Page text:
I have just returned from a very wet and muddy walk around the farm with my agronomist, Sam Vaughn. The main point of discussion was those slimy little toe-rags called slugs.
What a year for them. The first wheats are up well, but are getting grazed; the second wheats are coming and will be on their menu soon, and to make matters even worse they are still chomping away at some very well-established oilseed rape leaves.
They just keep coming. We have not missed an opportunity to pellet and have used the more water-resistant expensive pellets to try to stop them. I will not be beaten, but what is going to be the knock-on effect of all these pellets being used and being rained on? Even working within the pelletwise guidelines, personally I think we are in for a rough time from the water authorities. But what can you do; no grower can take catastrophic crop failure caused by slugs, over the use of pellets.
I think we have to watch this space very carefully and get some comprehensive arguments together about the use of the little blue pellets, as I am sure even more pressure is about to be applied to our industry.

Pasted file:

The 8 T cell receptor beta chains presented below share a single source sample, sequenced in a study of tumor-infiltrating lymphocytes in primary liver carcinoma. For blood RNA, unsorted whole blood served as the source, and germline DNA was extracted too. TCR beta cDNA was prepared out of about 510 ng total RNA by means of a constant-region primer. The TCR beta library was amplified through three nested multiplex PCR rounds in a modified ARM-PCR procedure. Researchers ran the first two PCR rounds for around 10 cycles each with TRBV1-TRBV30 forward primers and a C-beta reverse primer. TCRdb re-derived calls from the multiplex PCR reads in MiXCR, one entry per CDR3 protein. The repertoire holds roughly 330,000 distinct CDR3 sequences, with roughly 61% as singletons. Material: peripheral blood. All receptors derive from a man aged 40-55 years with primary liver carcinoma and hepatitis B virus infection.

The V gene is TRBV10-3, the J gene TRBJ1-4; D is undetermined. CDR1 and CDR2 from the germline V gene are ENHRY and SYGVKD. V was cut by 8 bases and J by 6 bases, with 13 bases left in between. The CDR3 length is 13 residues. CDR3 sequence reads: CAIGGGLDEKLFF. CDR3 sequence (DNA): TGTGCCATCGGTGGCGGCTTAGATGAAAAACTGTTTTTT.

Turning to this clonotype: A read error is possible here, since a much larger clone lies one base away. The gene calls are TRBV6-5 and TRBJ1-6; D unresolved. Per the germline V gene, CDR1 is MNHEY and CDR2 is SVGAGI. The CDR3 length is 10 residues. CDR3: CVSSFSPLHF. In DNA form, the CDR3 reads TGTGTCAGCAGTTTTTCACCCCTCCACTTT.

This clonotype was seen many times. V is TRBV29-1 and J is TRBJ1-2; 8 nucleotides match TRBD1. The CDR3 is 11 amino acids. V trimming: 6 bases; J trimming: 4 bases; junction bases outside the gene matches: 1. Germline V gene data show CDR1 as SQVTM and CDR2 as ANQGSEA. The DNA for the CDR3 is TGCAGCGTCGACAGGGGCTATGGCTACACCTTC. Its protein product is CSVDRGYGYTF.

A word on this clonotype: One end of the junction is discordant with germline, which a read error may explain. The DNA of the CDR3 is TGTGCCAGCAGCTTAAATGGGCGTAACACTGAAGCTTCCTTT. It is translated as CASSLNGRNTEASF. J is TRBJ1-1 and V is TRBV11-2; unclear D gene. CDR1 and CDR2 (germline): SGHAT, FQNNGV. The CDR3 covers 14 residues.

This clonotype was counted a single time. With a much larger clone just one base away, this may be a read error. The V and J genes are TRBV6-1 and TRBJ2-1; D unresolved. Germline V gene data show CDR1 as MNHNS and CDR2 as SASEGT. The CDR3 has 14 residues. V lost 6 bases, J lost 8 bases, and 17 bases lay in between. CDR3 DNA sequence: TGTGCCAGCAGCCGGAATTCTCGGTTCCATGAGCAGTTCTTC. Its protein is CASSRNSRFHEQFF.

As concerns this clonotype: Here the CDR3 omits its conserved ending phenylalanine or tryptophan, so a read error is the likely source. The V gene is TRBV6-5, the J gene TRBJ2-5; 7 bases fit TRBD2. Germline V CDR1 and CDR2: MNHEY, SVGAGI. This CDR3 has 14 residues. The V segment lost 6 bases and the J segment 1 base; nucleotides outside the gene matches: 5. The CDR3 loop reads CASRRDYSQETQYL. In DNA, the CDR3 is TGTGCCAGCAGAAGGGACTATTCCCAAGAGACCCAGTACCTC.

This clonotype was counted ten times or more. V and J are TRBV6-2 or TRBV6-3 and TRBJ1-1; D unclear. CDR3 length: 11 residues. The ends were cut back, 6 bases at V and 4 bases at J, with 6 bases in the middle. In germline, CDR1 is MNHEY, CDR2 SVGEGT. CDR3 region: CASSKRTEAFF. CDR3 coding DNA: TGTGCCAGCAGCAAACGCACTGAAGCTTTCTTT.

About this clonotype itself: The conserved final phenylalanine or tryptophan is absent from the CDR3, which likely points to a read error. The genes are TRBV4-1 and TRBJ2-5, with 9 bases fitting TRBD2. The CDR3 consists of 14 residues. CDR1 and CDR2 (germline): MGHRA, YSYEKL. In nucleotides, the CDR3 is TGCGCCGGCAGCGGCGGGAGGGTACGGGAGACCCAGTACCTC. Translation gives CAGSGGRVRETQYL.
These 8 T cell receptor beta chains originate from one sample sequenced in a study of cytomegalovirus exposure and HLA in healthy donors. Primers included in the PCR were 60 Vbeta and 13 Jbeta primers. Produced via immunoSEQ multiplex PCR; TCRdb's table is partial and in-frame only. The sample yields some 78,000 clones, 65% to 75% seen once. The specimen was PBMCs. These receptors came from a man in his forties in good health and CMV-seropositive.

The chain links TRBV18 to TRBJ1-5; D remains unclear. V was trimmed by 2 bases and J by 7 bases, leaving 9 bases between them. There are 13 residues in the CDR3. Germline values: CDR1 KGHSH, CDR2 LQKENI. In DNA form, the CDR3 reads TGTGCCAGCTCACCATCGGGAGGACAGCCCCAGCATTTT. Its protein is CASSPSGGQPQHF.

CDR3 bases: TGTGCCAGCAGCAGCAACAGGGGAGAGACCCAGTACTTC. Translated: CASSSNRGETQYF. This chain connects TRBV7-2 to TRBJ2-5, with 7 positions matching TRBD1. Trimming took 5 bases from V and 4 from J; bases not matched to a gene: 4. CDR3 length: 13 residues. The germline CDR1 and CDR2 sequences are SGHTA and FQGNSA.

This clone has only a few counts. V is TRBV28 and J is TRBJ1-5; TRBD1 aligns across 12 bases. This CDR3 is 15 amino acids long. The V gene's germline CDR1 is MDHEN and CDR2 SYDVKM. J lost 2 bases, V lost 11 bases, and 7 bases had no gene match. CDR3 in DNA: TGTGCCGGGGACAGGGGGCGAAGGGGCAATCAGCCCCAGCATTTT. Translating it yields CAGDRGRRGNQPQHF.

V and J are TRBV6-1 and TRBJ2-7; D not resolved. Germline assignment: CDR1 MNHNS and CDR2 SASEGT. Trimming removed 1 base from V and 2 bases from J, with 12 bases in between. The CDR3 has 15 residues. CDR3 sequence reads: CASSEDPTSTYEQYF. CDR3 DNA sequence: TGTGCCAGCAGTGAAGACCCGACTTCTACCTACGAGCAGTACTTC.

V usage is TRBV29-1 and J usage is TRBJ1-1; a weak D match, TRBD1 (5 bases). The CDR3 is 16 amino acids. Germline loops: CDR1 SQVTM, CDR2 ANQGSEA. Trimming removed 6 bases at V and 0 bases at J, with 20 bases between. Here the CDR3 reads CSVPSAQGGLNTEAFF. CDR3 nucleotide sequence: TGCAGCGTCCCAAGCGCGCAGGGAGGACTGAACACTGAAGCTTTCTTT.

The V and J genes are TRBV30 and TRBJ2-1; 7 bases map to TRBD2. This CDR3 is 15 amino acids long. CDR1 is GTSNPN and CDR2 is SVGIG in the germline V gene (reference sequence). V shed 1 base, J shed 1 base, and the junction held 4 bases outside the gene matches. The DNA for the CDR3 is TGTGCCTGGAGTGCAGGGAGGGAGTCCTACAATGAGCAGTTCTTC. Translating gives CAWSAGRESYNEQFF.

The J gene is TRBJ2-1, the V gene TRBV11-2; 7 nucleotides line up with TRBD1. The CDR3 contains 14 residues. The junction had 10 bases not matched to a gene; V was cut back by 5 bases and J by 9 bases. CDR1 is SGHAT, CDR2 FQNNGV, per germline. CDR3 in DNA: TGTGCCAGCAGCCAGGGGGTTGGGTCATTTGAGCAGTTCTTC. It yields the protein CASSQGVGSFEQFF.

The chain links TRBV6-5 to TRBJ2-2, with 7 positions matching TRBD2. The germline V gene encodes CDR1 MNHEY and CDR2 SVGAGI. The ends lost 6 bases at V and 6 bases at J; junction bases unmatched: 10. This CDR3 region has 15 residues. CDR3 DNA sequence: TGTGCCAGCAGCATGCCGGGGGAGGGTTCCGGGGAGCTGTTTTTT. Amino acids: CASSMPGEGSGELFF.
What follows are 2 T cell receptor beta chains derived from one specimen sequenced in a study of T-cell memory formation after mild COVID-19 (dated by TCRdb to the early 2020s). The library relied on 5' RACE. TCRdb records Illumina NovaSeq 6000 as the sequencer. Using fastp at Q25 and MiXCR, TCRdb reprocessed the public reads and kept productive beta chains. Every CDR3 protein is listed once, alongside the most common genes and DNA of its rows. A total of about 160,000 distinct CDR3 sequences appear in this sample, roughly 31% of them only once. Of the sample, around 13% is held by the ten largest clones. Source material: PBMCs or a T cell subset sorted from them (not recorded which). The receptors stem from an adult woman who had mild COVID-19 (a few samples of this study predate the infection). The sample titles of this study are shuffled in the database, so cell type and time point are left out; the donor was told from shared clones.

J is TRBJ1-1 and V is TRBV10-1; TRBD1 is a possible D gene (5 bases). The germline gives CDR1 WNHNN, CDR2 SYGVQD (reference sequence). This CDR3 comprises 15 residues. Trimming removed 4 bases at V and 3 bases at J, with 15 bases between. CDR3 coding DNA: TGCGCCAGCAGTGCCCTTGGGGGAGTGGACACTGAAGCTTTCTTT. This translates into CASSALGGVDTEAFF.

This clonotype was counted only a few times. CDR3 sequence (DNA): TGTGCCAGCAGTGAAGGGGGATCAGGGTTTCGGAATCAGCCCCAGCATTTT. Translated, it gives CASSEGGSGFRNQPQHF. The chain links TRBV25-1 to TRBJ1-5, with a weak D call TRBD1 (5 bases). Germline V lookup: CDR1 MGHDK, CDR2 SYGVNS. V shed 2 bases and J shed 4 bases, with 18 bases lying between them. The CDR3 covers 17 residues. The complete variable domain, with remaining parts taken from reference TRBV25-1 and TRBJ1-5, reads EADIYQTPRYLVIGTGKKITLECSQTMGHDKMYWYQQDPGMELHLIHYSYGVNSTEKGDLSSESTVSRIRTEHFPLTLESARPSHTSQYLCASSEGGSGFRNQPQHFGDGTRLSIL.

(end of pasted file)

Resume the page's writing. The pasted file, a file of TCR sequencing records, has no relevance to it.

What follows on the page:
Our first sugar beet has been lifted and delivered, and was not my greatest crop ever as the chalky land never really got them going in the spring. Cap that with 16.8% sugar and the adjusted yield is very ordinary. Have I done something wrong or are British Sugar overdoing their sugars as they have averages of 17.5% plus? No doubt I will find out with more investigation.
I have also to mention the passing of my dear old Springer spaniel, Millie. It's just not the same about here without her.
Richard Cobbald is farm manager for West Wratting Park Estate near Cambridge. The 1,300ha of heavy soils grow wheat, oilseed rape, sugar beet and spring barley
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